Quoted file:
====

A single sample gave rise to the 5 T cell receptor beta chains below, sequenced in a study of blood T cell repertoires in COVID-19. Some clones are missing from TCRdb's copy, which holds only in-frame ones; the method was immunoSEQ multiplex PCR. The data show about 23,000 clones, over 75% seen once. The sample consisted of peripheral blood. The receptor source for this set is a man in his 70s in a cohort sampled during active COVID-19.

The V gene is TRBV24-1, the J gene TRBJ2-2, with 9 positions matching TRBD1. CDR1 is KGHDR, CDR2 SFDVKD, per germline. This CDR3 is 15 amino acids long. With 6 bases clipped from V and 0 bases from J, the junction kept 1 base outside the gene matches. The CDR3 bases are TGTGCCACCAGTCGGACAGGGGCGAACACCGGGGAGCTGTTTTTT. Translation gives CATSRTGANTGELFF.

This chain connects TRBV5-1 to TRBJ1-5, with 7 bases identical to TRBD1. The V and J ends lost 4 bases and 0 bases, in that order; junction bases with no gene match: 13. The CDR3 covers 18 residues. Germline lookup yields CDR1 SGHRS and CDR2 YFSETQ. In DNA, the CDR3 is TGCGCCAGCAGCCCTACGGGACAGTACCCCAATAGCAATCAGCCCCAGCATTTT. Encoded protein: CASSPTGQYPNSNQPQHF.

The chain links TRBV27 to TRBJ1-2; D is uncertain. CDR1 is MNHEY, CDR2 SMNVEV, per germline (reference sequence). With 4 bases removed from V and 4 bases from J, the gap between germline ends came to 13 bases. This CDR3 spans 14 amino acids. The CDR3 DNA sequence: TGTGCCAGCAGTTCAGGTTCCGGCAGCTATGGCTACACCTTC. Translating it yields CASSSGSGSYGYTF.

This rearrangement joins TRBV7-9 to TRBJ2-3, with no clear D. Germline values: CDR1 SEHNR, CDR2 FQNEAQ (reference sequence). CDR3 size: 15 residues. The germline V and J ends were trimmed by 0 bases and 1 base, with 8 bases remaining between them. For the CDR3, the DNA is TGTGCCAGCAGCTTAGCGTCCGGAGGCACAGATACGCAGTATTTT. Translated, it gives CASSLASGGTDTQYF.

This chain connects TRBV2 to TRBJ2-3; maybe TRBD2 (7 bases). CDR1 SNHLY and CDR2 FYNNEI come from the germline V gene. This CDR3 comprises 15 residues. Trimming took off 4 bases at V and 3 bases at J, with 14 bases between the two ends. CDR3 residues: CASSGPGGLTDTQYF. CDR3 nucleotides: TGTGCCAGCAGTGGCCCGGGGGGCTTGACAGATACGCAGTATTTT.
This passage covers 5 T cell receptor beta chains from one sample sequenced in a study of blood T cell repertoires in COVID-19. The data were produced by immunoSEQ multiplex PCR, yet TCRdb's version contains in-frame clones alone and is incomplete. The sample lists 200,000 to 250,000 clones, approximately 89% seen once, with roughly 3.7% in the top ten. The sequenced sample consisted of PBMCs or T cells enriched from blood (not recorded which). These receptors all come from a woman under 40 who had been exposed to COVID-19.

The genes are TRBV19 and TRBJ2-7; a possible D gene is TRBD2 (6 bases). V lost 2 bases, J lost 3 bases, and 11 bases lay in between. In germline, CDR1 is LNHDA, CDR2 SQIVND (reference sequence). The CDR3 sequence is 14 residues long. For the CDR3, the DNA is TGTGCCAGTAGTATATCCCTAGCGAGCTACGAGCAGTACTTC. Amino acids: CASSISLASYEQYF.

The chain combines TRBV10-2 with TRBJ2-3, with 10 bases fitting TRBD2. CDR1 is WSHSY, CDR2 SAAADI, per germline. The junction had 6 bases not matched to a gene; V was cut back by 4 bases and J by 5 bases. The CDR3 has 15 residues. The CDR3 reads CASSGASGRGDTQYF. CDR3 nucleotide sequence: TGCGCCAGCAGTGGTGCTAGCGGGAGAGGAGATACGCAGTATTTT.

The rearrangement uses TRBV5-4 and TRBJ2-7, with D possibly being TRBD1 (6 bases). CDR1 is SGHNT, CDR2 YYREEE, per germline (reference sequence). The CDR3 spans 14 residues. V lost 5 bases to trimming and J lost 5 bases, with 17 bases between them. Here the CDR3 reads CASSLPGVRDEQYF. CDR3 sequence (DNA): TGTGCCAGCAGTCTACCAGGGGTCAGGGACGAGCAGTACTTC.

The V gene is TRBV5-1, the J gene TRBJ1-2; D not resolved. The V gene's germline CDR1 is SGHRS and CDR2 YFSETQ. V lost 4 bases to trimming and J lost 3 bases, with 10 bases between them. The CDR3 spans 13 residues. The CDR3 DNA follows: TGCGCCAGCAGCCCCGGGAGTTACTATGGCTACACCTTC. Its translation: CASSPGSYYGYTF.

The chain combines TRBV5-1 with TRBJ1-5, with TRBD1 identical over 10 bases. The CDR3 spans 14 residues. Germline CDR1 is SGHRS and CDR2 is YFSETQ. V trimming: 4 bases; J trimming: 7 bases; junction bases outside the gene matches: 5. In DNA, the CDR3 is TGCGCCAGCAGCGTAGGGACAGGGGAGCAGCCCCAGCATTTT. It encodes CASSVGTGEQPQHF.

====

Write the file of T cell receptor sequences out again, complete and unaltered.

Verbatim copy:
A single sample gave rise to the 5 T cell receptor beta chains below, sequenced in a study of blood T cell repertoires in COVID-19. Some clones are missing from TCRdb's copy, which holds only in-frame ones; the method was immunoSEQ multiplex PCR. The data show about 23,000 clones, over 75% seen once. The sample consisted of peripheral blood. The receptor source for this set is a man in his 70s in a cohort sampled during active COVID-19.

The V gene is TRBV24-1, the J gene TRBJ2-2, with 9 positions matching TRBD1. CDR1 is KGHDR, CDR2 SFDVKD, per germline. This CDR3 is 15 amino acids long. With 6 bases clipped from V and 0 bases from J, the junction kept 1 base outside the gene matches. The CDR3 bases are TGTGCCACCAGTCGGACAGGGGCGAACACCGGGGAGCTGTTTTTT. Translation gives CATSRTGANTGELFF.

This chain connects TRBV5-1 to TRBJ1-5, with 7 bases identical to TRBD1. The V and J ends lost 4 bases and 0 bases, in that order; junction bases with no gene match: 13. The CDR3 covers 18 residues. Germline lookup yields CDR1 SGHRS and CDR2 YFSETQ. In DNA, the CDR3 is TGCGCCAGCAGCCCTACGGGACAGTACCCCAATAGCAATCAGCCCCAGCATTTT. Encoded protein: CASSPTGQYPNSNQPQHF.

The chain links TRBV27 to TRBJ1-2; D is uncertain. CDR1 is MNHEY, CDR2 SMNVEV, per germline (reference sequence). With 4 bases removed from V and 4 bases from J, the gap between germline ends came to 13 bases. This CDR3 spans 14 amino acids. The CDR3 DNA sequence: TGTGCCAGCAGTTCAGGTTCCGGCAGCTATGGCTACACCTTC. Translating it yields CASSSGSGSYGYTF.

This rearrangement joins TRBV7-9 to TRBJ2-3, with no clear D. Germline values: CDR1 SEHNR, CDR2 FQNEAQ (reference sequence). CDR3 size: 15 residues. The germline V and J ends were trimmed by 0 bases and 1 base, with 8 bases remaining between them. For the CDR3, the DNA is TGTGCCAGCAGCTTAGCGTCCGGAGGCACAGATACGCAGTATTTT. Translated, it gives CASSLASGGTDTQYF.

This chain connects TRBV2 to TRBJ2-3; maybe TRBD2 (7 bases). CDR1 SNHLY and CDR2 FYNNEI come from the germline V gene. This CDR3 comprises 15 residues. Trimming took off 4 bases at V and 3 bases at J, with 14 bases between the two ends. CDR3 residues: CASSGPGGLTDTQYF. CDR3 nucleotides: TGTGCCAGCAGTGGCCCGGGGGGCTTGACAGATACGCAGTATTTT.
This passage covers 5 T cell receptor beta chains from one sample sequenced in a study of blood T cell repertoires in COVID-19. The data were produced by immunoSEQ multiplex PCR, yet TCRdb's version contains in-frame clones alone and is incomplete. The sample lists 200,000 to 250,000 clones, approximately 89% seen once, with roughly 3.7% in the top ten. The sequenced sample consisted of PBMCs or T cells enriched from blood (not recorded which). These receptors all come from a woman under 40 who had been exposed to COVID-19.

The genes are TRBV19 and TRBJ2-7; a possible D gene is TRBD2 (6 bases). V lost 2 bases, J lost 3 bases, and 11 bases lay in between. In germline, CDR1 is LNHDA, CDR2 SQIVND (reference sequence). The CDR3 sequence is 14 residues long. For the CDR3, the DNA is TGTGCCAGTAGTATATCCCTAGCGAGCTACGAGCAGTACTTC. Amino acids: CASSISLASYEQYF.

The chain combines TRBV10-2 with TRBJ2-3, with 10 bases fitting TRBD2. CDR1 is WSHSY, CDR2 SAAADI, per germline. The junction had 6 bases not matched to a gene; V was cut back by 4 bases and J by 5 bases. The CDR3 has 15 residues. The CDR3 reads CASSGASGRGDTQYF. CDR3 nucleotide sequence: TGCGCCAGCAGTGGTGCTAGCGGGAGAGGAGATACGCAGTATTTT.

The rearrangement uses TRBV5-4 and TRBJ2-7, with D possibly being TRBD1 (6 bases). CDR1 is SGHNT, CDR2 YYREEE, per germline (reference sequence). The CDR3 spans 14 residues. V lost 5 bases to trimming and J lost 5 bases, with 17 bases between them. Here the CDR3 reads CASSLPGVRDEQYF. CDR3 sequence (DNA): TGTGCCAGCAGTCTACCAGGGGTCAGGGACGAGCAGTACTTC.

The V gene is TRBV5-1, the J gene TRBJ1-2; D not resolved. The V gene's germline CDR1 is SGHRS and CDR2 YFSETQ. V lost 4 bases to trimming and J lost 3 bases, with 10 bases between them. The CDR3 spans 13 residues. The CDR3 DNA follows: TGCGCCAGCAGCCCCGGGAGTTACTATGGCTACACCTTC. Its translation: CASSPGSYYGYTF.

The chain combines TRBV5-1 with TRBJ1-5, with TRBD1 identical over 10 bases. The CDR3 spans 14 residues. Germline CDR1 is SGHRS and CDR2 is YFSETQ. V trimming: 4 bases; J trimming: 7 bases; junction bases outside the gene matches: 5. In DNA, the CDR3 is TGCGCCAGCAGCGTAGGGACAGGGGAGCAGCCCCAGCATTTT. It encodes CASSVGTGEQPQHF.